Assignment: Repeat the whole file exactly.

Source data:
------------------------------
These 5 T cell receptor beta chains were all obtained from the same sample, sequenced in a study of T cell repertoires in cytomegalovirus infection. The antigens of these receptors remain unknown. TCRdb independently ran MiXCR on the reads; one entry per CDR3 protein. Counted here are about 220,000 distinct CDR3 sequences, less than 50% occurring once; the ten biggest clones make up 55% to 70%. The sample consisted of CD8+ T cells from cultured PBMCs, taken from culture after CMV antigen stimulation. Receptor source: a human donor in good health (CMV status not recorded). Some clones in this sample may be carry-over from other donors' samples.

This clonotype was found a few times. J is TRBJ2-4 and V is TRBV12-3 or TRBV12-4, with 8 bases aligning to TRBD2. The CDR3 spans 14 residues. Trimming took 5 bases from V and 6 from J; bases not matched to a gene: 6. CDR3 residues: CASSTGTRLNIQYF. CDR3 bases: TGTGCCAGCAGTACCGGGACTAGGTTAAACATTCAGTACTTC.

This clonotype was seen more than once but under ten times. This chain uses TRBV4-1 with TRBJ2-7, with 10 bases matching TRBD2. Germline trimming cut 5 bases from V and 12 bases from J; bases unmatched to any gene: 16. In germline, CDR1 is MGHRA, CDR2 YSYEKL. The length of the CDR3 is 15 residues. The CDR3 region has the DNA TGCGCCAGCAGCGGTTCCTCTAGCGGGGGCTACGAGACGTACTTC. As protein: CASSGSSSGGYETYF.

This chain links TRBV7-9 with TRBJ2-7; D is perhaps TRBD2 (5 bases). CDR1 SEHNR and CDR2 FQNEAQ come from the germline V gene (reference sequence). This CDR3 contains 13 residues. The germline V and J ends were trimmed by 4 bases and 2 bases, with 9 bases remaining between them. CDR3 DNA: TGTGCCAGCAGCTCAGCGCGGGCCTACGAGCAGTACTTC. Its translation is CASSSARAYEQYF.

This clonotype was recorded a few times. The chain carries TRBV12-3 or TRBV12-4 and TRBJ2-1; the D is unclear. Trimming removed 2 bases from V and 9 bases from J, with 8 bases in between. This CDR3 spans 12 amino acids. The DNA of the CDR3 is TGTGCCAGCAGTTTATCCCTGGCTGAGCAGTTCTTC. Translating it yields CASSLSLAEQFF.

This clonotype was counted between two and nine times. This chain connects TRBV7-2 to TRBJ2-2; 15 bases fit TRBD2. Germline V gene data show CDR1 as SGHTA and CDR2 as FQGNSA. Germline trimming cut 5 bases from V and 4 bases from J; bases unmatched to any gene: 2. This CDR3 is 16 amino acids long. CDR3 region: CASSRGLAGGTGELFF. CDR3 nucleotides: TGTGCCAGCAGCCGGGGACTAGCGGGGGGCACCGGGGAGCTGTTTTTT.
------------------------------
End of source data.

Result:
These 5 T cell receptor beta chains were all obtained from the same sample, sequenced in a study of T cell repertoires in cytomegalovirus infection. The antigens of these receptors remain unknown. TCRdb independently ran MiXCR on the reads; one entry per CDR3 protein. Counted here are about 220,000 distinct CDR3 sequences, less than 50% occurring once; the ten biggest clones make up 55% to 70%. The sample consisted of CD8+ T cells from cultured PBMCs, taken from culture after CMV antigen stimulation. Receptor source: a human donor in good health (CMV status not recorded). Some clones in this sample may be carry-over from other donors' samples.

This clonotype was found a few times. J is TRBJ2-4 and V is TRBV12-3 or TRBV12-4, with 8 bases aligning to TRBD2. The CDR3 spans 14 residues. Trimming took 5 bases from V and 6 from J; bases not matched to a gene: 6. CDR3 residues: CASSTGTRLNIQYF. CDR3 bases: TGTGCCAGCAGTACCGGGACTAGGTTAAACATTCAGTACTTC.

This clonotype was seen more than once but under ten times. This chain uses TRBV4-1 with TRBJ2-7, with 10 bases matching TRBD2. Germline trimming cut 5 bases from V and 12 bases from J; bases unmatched to any gene: 16. In germline, CDR1 is MGHRA, CDR2 YSYEKL. The length of the CDR3 is 15 residues. The CDR3 region has the DNA TGCGCCAGCAGCGGTTCCTCTAGCGGGGGCTACGAGACGTACTTC. As protein: CASSGSSSGGYETYF.

This chain links TRBV7-9 with TRBJ2-7; D is perhaps TRBD2 (5 bases). CDR1 SEHNR and CDR2 FQNEAQ come from the germline V gene (reference sequence). This CDR3 contains 13 residues. The germline V and J ends were trimmed by 4 bases and 2 bases, with 9 bases remaining between them. CDR3 DNA: TGTGCCAGCAGCTCAGCGCGGGCCTACGAGCAGTACTTC. Its translation is CASSSARAYEQYF.

This clonotype was recorded a few times. The chain carries TRBV12-3 or TRBV12-4 and TRBJ2-1; the D is unclear. Trimming removed 2 bases from V and 9 bases from J, with 8 bases in between. This CDR3 spans 12 amino acids. The DNA of the CDR3 is TGTGCCAGCAGTTTATCCCTGGCTGAGCAGTTCTTC. Translating it yields CASSLSLAEQFF.

This clonotype was counted between two and nine times. This chain connects TRBV7-2 to TRBJ2-2; 15 bases fit TRBD2. Germline V gene data show CDR1 as SGHTA and CDR2 as FQGNSA. Germline trimming cut 5 bases from V and 4 bases from J; bases unmatched to any gene: 2. This CDR3 is 16 amino acids long. CDR3 region: CASSRGLAGGTGELFF. CDR3 nucleotides: TGTGCCAGCAGCCGGGGACTAGCGGGGGGCACCGGGGAGCTGTTTTTT.